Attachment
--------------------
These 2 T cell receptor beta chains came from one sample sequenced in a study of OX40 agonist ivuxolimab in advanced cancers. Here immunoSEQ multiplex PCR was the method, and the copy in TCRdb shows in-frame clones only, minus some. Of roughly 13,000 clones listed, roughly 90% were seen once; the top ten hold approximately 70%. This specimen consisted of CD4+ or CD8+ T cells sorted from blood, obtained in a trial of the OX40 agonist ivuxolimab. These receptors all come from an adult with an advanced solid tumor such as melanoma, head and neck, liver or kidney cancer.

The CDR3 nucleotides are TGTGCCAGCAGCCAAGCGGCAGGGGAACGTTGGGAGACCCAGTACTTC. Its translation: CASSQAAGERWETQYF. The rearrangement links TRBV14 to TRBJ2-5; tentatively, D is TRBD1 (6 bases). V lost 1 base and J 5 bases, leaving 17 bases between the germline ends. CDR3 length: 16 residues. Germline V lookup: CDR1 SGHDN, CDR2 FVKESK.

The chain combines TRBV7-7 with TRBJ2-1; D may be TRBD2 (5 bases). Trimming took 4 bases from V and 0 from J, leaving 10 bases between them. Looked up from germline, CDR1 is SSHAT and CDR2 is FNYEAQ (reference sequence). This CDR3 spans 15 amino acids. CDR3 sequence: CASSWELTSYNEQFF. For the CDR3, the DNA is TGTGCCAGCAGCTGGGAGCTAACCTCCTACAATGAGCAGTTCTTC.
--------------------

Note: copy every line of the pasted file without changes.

These 2 T cell receptor beta chains came from one sample sequenced in a study of OX40 agonist ivuxolimab in advanced cancers. Here immunoSEQ multiplex PCR was the method, and the copy in TCRdb shows in-frame clones only, minus some. Of roughly 13,000 clones listed, roughly 90% were seen once; the top ten hold approximately 70%. This specimen consisted of CD4+ or CD8+ T cells sorted from blood, obtained in a trial of the OX40 agonist ivuxolimab. These receptors all come from an adult with an advanced solid tumor such as melanoma, head and neck, liver or kidney cancer.

The CDR3 nucleotides are TGTGCCAGCAGCCAAGCGGCAGGGGAACGTTGGGAGACCCAGTACTTC. Its translation: CASSQAAGERWETQYF. The rearrangement links TRBV14 to TRBJ2-5; tentatively, D is TRBD1 (6 bases). V lost 1 base and J 5 bases, leaving 17 bases between the germline ends. CDR3 length: 16 residues. Germline V lookup: CDR1 SGHDN, CDR2 FVKESK.

The chain combines TRBV7-7 with TRBJ2-1; D may be TRBD2 (5 bases). Trimming took 4 bases from V and 0 from J, leaving 10 bases between them. Looked up from germline, CDR1 is SSHAT and CDR2 is FNYEAQ (reference sequence). This CDR3 spans 15 amino acids. CDR3 sequence: CASSWELTSYNEQFF. For the CDR3, the DNA is TGTGCCAGCAGCTGGGAGCTAACCTCCTACAATGAGCAGTTCTTC.